My Love/Hate Relationship With The Blank Page

As someone who loves to write it could be reasonably implied that I love blank pages.  They should be like a large slab of stone just waiting for me to give it shape and turn it into something greater than it currently is.  Due to the way I write I only see the “Blank Page” right before I start my new story (the rest of the time there is a partial story or note on every page).  So whenever I see a blank page I am on the cusp of bringing a completely new universe to life.  Unfortunately this is also the reason I hate the blank page.

I’m not the type of writer that just “dives in”, I know a few of them & would be lying if I didn’t say I envied them.  I’m the type of writer that will get an idea, walk around pondering the idea to see if there is an actual story contained within, then begin writing copious amounts of notes and then start crafting it into a story.  So most of the time when I sit down to begin my writing I have a pretty good idea of where the story is going and a rough idea of how I plan on getting there.  Then I see the blank page.

It just sits there staring back at me.  Dismissing my story.  Slightly raising a questioning eyebrow when I assure it that I know what I’m doing.  Laughing at my futile attempts of an opening line.  Shaking it’s head in utter disappointment when the opening chapter of my book, which I have been crafting in my head for at least a couple of weeks, falls flat on its face.  The blank page represents the moment right before I attempt to turn this amazing story in my mind, into a flawed work-in-progress that I will nurse for several months/years until I either give up or it becomes the thing I first imagined.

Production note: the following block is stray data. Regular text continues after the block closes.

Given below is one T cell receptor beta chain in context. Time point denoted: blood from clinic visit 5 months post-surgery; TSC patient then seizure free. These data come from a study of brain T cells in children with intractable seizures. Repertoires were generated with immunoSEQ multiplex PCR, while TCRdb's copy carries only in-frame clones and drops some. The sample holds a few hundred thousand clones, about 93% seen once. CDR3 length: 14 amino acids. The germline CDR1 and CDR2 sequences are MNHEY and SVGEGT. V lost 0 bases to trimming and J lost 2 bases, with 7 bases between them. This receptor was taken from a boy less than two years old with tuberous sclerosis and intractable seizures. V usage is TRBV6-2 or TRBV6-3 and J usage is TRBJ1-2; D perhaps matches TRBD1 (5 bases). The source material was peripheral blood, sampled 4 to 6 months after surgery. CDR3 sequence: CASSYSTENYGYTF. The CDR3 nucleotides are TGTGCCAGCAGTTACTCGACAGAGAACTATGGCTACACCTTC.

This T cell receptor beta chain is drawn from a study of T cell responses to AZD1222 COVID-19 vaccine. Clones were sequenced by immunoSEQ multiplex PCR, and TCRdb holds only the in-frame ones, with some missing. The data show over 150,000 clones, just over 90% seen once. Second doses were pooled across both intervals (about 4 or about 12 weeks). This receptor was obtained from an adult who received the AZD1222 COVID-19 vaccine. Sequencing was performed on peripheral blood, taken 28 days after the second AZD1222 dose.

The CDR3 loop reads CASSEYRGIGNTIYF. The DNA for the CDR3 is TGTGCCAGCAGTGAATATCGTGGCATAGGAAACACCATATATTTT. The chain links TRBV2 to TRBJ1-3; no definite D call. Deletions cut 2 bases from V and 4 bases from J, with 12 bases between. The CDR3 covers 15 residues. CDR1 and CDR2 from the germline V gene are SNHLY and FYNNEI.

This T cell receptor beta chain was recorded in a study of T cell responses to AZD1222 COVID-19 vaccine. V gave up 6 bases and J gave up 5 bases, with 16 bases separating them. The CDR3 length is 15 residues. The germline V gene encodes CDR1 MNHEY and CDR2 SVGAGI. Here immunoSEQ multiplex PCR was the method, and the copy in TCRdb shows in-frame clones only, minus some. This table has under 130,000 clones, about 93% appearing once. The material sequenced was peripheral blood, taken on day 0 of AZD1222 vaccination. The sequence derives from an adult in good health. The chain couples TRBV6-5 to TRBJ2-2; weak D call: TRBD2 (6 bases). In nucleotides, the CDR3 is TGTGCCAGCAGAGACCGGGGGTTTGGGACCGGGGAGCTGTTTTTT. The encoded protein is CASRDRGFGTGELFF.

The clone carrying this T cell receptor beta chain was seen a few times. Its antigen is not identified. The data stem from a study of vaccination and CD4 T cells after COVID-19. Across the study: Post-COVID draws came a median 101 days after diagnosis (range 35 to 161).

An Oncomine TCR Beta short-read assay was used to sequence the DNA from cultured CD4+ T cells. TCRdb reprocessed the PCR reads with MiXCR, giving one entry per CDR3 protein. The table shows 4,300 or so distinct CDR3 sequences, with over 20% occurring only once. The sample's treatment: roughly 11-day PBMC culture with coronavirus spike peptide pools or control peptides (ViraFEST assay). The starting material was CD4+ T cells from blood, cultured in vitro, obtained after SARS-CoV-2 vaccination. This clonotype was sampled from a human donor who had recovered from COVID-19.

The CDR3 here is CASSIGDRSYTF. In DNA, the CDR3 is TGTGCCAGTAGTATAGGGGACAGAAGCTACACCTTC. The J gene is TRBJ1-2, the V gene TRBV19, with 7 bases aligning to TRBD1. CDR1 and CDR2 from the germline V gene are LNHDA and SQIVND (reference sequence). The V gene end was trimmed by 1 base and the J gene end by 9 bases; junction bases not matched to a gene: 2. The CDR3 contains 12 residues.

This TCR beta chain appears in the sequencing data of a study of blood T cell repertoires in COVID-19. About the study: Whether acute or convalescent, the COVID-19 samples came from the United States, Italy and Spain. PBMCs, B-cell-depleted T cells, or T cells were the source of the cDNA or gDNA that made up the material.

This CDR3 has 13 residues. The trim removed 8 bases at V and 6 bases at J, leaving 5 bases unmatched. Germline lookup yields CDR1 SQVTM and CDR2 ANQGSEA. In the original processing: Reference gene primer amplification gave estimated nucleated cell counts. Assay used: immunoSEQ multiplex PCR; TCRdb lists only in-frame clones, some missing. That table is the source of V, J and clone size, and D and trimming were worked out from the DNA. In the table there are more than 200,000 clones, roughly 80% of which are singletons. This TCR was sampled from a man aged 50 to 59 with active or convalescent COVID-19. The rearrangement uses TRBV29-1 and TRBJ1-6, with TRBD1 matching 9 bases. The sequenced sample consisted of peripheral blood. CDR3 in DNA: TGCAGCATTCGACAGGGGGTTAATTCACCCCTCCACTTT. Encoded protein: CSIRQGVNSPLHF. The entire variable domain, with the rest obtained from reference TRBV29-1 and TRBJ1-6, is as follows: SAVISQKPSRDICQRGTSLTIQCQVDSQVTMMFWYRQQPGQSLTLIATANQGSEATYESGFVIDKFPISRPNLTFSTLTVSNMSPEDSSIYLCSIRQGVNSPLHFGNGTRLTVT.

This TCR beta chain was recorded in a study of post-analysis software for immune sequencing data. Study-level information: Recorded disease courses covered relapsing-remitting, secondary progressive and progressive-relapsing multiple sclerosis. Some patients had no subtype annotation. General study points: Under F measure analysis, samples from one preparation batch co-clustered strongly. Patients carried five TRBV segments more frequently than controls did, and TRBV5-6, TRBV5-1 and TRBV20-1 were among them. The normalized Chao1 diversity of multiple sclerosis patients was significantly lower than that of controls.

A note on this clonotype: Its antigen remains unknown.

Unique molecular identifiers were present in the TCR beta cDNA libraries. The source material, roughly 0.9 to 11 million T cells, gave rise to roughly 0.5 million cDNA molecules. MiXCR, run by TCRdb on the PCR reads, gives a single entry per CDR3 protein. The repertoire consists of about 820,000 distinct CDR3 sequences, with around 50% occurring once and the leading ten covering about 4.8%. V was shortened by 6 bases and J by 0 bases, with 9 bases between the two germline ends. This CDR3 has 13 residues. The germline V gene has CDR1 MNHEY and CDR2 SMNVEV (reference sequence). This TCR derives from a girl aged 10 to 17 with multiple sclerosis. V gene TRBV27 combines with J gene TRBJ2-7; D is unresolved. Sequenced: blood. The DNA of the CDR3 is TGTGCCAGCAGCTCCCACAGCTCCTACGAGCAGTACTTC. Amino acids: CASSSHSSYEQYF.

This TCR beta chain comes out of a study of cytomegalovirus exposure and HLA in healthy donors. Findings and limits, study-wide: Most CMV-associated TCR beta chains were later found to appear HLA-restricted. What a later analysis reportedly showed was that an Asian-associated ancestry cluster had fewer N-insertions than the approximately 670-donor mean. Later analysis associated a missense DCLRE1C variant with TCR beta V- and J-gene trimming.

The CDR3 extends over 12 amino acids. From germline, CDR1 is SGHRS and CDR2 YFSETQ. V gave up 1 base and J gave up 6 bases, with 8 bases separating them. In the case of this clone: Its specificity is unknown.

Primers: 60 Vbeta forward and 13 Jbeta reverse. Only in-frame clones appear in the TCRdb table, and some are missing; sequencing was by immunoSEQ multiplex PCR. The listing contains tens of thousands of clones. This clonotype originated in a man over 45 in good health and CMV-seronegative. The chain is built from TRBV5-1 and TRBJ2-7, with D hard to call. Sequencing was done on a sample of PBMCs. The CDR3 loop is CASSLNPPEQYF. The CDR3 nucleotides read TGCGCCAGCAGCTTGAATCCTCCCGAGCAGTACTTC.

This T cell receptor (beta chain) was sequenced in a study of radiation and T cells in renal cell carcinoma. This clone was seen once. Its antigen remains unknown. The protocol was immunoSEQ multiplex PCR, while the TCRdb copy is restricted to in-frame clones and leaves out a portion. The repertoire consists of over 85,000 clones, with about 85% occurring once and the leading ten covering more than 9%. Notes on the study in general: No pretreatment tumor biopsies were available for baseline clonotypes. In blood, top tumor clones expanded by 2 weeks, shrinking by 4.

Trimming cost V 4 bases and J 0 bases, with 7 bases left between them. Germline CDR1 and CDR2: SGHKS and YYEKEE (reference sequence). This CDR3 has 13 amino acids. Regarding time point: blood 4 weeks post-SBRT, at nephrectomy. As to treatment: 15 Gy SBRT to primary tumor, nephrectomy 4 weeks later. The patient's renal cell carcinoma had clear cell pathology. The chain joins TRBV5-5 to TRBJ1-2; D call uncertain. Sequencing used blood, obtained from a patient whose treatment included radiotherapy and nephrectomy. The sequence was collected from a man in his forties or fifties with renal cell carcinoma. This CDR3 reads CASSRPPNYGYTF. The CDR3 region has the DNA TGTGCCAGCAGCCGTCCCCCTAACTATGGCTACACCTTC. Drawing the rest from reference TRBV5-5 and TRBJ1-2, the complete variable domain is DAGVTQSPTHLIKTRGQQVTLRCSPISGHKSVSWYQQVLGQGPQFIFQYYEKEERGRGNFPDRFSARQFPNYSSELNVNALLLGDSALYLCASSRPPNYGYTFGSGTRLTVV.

The blank page comes to represent everything I love and hate about writing.  The joy of creating something out of nothing.  The joy of creating characters that end up taking me places and becoming people I would never have imagined when I first put pen-to-paper.  It also promises hard times.  It promises that at some point in time I will doubt the story, doubt the characters, and doubt my own ability.  It promises that there will be times I want to give up, times when I will throw it to the side knowing & wanting to come back but not having the strength to.

The blank page contains both hope and despair.  Creation and destruction. Yet I believe that great writers will stare right back at that blank page without blinking, take a deep breath, place their hands gently on the keyboard, and do the one thing all of us feels we were born to do, write.